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Let's Be Civil View Comments
By Judy Ball

COARSE LANGUAGE, extreme rhetoric, and highly charged exchanges—Nick Cafardi, Catholic lawyer and voter, is tired of them. The professor of law at Duquesne, a Catholic university in Pittsburgh, doesn’t claim to have a simple, surefire solution to the negativity in the U.S. political system. But he does offer an intriguing, if challenging, path to get there: holiness, through a fully informed conscience.

“It is our job to be holy, to be holy in everything that we do, including when we vote,” says Dr. Cafardi, who is the editor of Voting and Holiness: Catholic Perspectives on Political Participation (Paulist Press, 2011) and writes the introductory chapter. Other leading Catholic thinkers, teachers and writers contribute essays that explore the connection between politics and religion.

St. Anthony Messenger turned to Dr. Cafardi to ask how we got to the troubling state we’re in and how we can surmount it. In particular, we wanted to know how Catholics and other well-meaning citizens can play a constructive role in the way they go through the 2012 campaigns—local, state, and, most important, national.

Though he is no political junkie (“I just follow the broad strokes”), Dr. Cafardi, 63, is an informed and committed Catholic who is eager to put the focus on the positive and to “get beyond campaign ads that seek to destroy the reputation, the character, and the good name of candidates. We need to advance the political discourse in our country. We cannot live in armed camps on either side of a great divide. Sometimes it feels we’re headed that way,” he laments.

Dr. Cafardi holds two legal degrees: one in canon law from the University of St. Thomas Aquinas in Rome, the other a civil law degree from the University of Pittsburgh. Today, as a faculty member at Duquesne, he teaches courses such as Family Law as well as Taxexempt Organizations and Canon Law. He also serves as president of the faculty senate.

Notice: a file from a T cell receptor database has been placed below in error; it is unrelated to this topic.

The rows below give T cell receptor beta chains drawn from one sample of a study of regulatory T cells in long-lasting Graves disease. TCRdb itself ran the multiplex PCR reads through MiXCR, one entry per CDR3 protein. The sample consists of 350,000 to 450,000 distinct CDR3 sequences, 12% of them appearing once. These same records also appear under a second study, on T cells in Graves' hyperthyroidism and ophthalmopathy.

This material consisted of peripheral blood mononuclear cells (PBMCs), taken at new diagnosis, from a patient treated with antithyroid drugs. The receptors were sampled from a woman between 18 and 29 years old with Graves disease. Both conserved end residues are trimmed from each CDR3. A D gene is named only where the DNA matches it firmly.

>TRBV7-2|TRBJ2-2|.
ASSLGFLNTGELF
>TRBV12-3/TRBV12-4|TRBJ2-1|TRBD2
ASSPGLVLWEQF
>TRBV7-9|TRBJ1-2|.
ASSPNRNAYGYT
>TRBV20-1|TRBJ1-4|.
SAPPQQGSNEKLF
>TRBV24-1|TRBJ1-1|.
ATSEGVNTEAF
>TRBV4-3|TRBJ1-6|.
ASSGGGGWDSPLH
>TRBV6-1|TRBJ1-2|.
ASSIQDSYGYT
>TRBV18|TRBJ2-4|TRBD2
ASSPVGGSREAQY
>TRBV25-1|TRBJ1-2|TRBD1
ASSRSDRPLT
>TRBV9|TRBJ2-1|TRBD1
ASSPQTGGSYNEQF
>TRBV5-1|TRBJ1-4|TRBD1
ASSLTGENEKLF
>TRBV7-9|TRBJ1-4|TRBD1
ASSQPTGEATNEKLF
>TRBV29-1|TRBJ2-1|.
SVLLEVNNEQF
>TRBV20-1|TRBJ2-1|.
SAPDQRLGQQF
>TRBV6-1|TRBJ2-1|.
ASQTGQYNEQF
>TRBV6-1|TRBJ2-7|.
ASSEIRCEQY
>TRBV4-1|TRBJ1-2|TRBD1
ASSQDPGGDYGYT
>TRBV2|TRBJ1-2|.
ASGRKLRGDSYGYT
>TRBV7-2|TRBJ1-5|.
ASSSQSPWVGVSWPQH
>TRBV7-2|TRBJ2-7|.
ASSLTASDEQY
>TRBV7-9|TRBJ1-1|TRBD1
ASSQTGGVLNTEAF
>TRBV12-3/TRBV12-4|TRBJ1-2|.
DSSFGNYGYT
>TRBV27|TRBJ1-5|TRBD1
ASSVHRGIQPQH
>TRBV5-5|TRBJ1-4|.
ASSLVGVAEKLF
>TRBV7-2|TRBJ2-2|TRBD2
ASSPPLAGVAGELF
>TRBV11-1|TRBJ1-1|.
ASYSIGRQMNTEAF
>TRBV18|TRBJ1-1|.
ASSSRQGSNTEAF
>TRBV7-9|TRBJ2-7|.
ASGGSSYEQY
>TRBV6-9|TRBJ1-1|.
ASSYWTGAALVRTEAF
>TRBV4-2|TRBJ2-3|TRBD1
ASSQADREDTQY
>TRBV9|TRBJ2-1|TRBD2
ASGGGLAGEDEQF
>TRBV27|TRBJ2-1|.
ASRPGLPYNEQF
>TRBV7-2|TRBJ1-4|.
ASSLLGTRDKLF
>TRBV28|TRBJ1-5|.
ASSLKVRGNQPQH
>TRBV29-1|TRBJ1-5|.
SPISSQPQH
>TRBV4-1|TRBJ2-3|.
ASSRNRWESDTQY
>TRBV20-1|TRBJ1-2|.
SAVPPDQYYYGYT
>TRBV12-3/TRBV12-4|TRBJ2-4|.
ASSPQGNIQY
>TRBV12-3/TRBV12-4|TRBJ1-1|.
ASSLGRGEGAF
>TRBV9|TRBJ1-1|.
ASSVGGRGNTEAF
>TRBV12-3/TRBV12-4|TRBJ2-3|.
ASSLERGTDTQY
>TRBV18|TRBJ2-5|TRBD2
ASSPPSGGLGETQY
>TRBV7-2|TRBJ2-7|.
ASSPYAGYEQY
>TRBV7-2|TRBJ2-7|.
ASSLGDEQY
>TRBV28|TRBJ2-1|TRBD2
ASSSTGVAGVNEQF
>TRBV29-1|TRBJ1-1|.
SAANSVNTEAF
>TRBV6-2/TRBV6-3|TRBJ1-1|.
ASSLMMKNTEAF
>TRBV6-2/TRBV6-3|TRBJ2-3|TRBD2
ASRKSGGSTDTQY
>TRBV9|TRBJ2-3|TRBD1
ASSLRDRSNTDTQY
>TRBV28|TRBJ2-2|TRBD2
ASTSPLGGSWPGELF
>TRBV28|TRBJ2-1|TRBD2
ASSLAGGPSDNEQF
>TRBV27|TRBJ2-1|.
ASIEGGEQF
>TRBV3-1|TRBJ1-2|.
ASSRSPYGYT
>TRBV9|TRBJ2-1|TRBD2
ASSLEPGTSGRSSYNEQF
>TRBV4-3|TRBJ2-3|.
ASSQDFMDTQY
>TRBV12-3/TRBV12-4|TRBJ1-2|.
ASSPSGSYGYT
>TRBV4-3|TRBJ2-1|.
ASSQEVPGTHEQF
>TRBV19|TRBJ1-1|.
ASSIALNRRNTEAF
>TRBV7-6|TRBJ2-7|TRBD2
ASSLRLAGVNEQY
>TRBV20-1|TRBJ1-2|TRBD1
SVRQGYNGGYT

At the invitation of the U.S. bishops, he was an original member of its National Review Board for the Protection of Children and Young People and served as its chair (2004-5). He is the author of Before Dallas (Paulist Press, 2008), a history of the child sexual-abuse crisis in the Church in the United States. He is often called on to represent archdioceses, dioceses, and religious orders across the nation as a canon lawyer.

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Judy Ball is a widely published freelance writer and editor from Cincinnati, Ohio. She has an MEd in guidance and counseling and an MA in humanities from Xavier University in Cincinnati.

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Anselm: Indifferent toward religion as a young man, Anselm became one of the Church's greatest theologians and leaders. He received the title "Father of Scholasticism" for his attempt to analyze and illumine the truths of faith through the aid of reason. 
<p>At 15, Anselm wanted to enter a monastery, but was refused acceptance because of his father's opposition. Twelve years later, after careless disinterest in religion and years of worldly living, he finally fulfilled his desire to be a monk. He entered the monastery of Bec in Normandy, three years later was elected prior and 15 years later was unanimously chosen abbot. </p><p>Considered an original and independent thinker, Anselm was admired for his patience, gentleness and teaching skill. Under his leadership, the abbey of Bec became a monastic school, influential in philosophical and theological studies. </p><p>During these years, at the community's request, Anselm began publishing his theological works, comparable to those of St. Augustine (August 28). His best-known work is the book <i>Cur Deus Homo</i> ("Why God Became Man"). </p><p>At 60, against his will, Anselm was appointed archbishop of Canterbury in 1093. His appointment was opposed at first by England's King William Rufus and later accepted. Rufus persistently refused to cooperate with efforts to reform the Church. </p><p>Anselm finally went into voluntary exile until Rufus died in 1100. He was then recalled to England by Rufus's brother and successor, Henry I. Disagreeing fearlessly with Henry over the king's insistence on investing England's bishops, Anselm spent another three years in exile in Rome. </p><p>His care and concern extended to the very poorest people; he opposed the slave trade. Anselm obtained from the national council at Westminster the passage of a resolution prohibiting the sale of human beings.</p> American Catholic Blog There is one more important person you must forgive: yourself. Many times we think we’ve sinned so badly that God can’t let us off the hook so simply. But His mercy is simple, and it is open to all hearts that turn to Him.


 
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